Hawaii’s Love Affair with SPAM

by Malia Yoshioka on April 19, 2011

by Malia Yoshioka | April 19th, 2011  

It’s no secret that Hawaii loves SPAM. We have the largest consumption per capita of SPAM. Visitors are surprised to find it as sushi (the ever popular SPAM musubi). You can find it at the annual SPAM Jam block party in Waikiki. You can even find SPAM, eggs, and rice as a popular breakfast item at McDonald’s restaurants in Hawaii!

How did it get here in the first place?

SPAM was first introduced to Hawaii during World War II as a wartime staple, when it was important to have canned meat products with a long shelf life that didn’t require refrigeration. Even after the war, many families grew up cooking with SPAM. Always popular as a breakfast item, people often snacked on SPAM sandwiches (SPAM, white bread, and mayo) or sliced it up into stir-fry or as a topping for bowls of noodles, like saimin.

I remember when I went off to college on the mainland, two things I missed the most were rice and SPAM. So I decided to kill two birds with one stone and I made up a big batch of SPAM fried rice. My roommates gathered around once I started cooking (and didn’t see the SPAM can) so they were anxious to try it. I dished up bowls for everyone and even seconds for some! Only after all the dishes had been cleared did I tell them what they’d eaten. They were shocked, and converted! It may be mystery meat, but it’s salty meaty goodness, and I swear it’s delicious. Don’t knock it til you’ve tried it.

>> Looking for more SPAM recipes?
>> There are even whole cookbooks written about SPAM!

SPAM musubi

This one turned even Andrew Zimmern off. First off, please don’t call it “SPAM sushi” – it’s called a SPAM musubi, pronounced MOO-soo-bee, with emphasis on the first syllable. A piece of SPAM is cut, sometimes marinaded in a shoyu (soy sauce) and sugar mixture, fried, and then packed onto a bed of rice and wrapped up with nori. If you’re on Maui or Oahu, Da Kitchen has a famous version that’s deep fried. 7-Eleven stores all over the state carry SPAM musubis that are great on the run, and will only set you back a little over a dollar. For breakfast, look for versions with a slab of scrambled egg as well. Delish!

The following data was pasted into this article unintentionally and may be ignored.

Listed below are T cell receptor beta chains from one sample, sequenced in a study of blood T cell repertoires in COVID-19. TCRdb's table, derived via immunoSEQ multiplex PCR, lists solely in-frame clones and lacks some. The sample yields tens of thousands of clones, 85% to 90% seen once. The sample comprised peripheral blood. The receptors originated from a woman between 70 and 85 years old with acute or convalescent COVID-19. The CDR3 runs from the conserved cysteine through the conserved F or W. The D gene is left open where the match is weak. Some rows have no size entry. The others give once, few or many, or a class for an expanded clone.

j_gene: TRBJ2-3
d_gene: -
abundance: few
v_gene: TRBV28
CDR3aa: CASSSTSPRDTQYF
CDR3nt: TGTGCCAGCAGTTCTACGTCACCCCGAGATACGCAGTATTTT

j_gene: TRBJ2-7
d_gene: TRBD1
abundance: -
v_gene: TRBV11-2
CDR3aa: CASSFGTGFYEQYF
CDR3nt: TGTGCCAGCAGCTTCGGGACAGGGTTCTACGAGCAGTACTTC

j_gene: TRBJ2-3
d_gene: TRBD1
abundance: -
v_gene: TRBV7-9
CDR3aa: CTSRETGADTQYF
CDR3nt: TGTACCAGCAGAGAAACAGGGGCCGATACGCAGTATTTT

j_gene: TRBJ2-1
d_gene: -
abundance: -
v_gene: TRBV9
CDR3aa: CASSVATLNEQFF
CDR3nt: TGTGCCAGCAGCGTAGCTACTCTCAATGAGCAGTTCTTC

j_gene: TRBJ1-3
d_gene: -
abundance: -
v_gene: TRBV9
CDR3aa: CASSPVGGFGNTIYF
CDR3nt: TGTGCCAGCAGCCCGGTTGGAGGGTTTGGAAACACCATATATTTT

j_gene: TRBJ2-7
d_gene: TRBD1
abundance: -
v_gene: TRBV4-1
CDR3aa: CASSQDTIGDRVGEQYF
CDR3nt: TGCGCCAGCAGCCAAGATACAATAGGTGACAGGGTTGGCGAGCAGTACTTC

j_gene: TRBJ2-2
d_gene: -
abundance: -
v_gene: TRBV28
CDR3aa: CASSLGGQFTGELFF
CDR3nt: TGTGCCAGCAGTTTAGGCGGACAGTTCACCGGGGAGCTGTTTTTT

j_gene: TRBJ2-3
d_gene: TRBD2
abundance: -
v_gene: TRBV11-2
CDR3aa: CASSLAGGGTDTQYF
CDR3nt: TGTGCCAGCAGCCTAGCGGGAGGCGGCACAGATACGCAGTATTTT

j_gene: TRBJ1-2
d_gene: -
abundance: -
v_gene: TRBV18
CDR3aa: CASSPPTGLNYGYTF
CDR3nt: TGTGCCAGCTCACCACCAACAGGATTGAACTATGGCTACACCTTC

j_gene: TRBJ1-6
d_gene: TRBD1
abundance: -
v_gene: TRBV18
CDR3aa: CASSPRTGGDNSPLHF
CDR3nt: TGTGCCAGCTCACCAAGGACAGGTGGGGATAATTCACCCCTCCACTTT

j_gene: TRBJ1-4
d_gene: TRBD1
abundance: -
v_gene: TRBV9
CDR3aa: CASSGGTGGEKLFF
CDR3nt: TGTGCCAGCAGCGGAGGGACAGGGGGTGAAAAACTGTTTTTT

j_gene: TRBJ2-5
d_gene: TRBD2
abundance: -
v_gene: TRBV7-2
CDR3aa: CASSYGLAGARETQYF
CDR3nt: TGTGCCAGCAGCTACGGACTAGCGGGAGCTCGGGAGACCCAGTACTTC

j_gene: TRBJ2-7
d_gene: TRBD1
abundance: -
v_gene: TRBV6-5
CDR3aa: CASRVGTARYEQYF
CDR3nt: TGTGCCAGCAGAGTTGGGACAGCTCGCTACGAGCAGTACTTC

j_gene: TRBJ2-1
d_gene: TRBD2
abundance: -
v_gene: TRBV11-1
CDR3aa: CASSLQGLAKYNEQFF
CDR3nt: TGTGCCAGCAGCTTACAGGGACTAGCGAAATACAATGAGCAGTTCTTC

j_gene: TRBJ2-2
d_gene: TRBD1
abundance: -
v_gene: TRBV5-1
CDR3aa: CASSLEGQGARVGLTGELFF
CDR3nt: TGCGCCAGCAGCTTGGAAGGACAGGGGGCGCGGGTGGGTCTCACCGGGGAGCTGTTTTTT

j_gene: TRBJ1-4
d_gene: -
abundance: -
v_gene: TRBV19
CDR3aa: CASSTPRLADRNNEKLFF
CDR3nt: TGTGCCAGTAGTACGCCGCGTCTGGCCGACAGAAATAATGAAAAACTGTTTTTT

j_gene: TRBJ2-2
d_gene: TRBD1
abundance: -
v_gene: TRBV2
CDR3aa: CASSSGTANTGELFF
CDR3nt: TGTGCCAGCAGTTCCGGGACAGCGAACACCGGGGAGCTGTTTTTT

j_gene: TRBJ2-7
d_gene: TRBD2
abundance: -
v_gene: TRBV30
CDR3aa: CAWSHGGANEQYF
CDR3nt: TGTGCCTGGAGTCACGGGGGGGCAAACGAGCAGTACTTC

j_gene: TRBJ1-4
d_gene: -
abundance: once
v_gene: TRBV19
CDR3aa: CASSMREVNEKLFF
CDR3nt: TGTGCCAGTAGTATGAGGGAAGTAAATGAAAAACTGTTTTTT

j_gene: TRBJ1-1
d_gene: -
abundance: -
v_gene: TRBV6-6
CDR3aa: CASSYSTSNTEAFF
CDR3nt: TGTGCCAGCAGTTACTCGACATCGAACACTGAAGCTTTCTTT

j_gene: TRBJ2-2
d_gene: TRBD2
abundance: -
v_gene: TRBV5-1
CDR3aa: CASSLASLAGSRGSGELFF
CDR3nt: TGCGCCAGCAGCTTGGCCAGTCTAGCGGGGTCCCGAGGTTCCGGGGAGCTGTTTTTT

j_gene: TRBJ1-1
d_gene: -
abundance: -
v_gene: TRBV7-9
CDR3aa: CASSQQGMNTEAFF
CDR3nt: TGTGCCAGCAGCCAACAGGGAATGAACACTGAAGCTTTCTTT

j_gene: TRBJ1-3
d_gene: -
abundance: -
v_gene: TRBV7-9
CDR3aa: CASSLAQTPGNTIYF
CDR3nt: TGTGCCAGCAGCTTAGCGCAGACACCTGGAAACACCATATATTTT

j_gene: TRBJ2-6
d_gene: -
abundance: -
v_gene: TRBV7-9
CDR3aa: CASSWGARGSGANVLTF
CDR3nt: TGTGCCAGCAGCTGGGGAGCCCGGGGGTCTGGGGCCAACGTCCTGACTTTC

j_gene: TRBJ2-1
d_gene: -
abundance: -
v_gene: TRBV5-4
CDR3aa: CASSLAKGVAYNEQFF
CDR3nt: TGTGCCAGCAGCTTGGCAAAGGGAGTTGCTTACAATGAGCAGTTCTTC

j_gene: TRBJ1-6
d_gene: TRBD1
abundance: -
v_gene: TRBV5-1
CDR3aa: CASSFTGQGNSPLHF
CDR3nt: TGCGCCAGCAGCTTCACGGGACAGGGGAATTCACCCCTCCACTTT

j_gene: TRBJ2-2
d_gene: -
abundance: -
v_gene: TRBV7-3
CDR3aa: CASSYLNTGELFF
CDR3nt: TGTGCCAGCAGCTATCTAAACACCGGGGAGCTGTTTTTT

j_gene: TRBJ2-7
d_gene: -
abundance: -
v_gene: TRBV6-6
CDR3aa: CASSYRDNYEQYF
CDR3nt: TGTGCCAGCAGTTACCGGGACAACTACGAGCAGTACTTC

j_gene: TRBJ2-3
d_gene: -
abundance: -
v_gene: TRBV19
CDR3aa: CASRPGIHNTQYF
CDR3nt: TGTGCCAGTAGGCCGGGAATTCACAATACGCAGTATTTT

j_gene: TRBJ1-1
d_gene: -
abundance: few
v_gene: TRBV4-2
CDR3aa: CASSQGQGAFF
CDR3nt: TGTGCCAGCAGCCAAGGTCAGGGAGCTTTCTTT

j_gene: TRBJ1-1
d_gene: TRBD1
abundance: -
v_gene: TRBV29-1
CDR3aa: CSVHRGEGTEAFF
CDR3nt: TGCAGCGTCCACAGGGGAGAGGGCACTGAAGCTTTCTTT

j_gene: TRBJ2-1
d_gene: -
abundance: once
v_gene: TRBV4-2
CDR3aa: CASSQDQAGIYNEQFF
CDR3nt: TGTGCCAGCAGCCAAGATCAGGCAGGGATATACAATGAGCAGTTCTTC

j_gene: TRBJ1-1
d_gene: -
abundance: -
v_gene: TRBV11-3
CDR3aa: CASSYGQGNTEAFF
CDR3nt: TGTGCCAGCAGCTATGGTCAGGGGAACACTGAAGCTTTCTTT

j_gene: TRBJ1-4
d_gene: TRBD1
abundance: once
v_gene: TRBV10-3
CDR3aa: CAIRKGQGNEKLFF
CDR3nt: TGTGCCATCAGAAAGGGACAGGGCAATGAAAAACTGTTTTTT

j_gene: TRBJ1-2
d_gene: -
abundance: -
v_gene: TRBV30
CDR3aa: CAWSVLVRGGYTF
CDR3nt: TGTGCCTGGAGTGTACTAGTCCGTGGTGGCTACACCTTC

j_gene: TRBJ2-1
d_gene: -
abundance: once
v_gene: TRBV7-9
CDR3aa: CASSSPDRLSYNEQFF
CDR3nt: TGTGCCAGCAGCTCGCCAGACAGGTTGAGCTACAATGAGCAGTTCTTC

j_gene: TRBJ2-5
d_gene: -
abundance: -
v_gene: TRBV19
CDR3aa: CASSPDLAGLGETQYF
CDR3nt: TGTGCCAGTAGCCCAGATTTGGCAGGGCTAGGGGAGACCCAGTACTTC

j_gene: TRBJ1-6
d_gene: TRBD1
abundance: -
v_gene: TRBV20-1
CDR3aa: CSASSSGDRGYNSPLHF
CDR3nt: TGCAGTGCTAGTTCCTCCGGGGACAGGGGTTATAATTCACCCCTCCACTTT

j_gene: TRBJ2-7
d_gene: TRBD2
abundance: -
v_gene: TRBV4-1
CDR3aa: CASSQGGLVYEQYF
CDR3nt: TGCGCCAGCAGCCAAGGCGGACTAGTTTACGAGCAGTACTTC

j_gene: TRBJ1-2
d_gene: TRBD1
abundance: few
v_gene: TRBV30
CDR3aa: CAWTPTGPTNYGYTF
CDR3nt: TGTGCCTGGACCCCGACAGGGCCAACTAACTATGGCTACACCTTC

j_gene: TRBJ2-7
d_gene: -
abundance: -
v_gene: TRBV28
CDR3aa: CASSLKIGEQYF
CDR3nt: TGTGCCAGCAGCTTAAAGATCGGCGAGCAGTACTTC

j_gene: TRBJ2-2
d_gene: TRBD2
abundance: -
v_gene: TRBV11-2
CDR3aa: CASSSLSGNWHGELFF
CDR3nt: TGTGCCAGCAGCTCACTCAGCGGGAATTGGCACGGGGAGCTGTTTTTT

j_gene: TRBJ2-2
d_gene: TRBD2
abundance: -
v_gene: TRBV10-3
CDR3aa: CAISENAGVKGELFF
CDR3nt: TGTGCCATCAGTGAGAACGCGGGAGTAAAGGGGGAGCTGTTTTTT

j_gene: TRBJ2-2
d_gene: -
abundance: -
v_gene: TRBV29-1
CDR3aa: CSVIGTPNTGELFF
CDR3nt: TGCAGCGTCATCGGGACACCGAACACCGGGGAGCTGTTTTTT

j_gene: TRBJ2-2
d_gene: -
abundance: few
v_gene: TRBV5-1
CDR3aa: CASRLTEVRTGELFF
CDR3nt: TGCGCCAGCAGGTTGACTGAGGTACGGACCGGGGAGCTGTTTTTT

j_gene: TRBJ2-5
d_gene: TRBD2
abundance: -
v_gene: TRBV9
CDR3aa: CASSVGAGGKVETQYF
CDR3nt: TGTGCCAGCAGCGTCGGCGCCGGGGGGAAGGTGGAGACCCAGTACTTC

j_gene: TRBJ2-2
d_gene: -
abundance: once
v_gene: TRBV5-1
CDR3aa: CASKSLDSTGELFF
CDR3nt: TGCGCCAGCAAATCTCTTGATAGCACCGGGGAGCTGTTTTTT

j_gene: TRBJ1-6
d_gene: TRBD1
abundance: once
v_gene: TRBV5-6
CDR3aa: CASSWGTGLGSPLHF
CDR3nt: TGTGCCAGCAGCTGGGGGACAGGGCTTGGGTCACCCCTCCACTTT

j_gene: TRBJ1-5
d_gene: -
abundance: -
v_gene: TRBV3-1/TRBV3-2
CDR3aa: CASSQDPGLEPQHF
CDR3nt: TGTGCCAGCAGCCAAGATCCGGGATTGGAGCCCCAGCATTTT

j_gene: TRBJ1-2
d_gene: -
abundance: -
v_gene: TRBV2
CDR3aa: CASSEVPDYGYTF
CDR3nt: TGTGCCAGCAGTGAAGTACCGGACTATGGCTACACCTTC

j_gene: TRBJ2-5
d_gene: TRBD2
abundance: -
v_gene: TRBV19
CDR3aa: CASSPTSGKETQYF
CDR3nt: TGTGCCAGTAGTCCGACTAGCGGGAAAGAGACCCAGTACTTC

>> Here’s a great tutorial of how to make a Hawaiian-style SPAM musubi.

Bringing home the SPAM

Head to any grocery store in Hawaii and you’ll find variety’s of SPAM that you never knew existed – SPAM lite, SPAM with cheese, SPAM with tabasco, and more. You may even find SPAM flavored macadamia nuts. (Then you can really say you’ve gone nuts for SPAM.) If nothing else, it’s sure to get a good laugh out of most folks.

SPAM Jam Waikiki

The 9th Annual SPAM Jam takes place in Waikiki on Saturday, April 30, 2011, from 4pm to 10pm. The event closes down Waikiki’s main strip, Kalakaua Avenue, and features food booths, two stages of entertainment, games for the whole family, and of course a chance to bring home SPAM merchandise to your friends and family back home. And best of all, the event benefits the Hawaii Food Bank.

>> Find details about the event here.
>> Read on for more things to do in Hawaii in April.
>> More on Drinking and Dining in Honolulu.
>> More of What to Eat in Hawaii: Famous Hawaiian Foods
>> Looking for something more authentic? Read more about Traditional Hawaiian Foods.


{ 2 comments }

Bluegreen Kirk April 20, 2011 at 10:23 am
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I dont know why so people don’t like Spam i think its just the knowing that its Spam in the first place. Like you when I make it for people and dont tell them what they are eating the love it.

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Malia Yoshioka April 20, 2011 at 2:23 pm
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I agree! A lot of people use it in small quantities in recipes here and no one really notices. It’s just like extra salty ham! Mahalo for reading. =)

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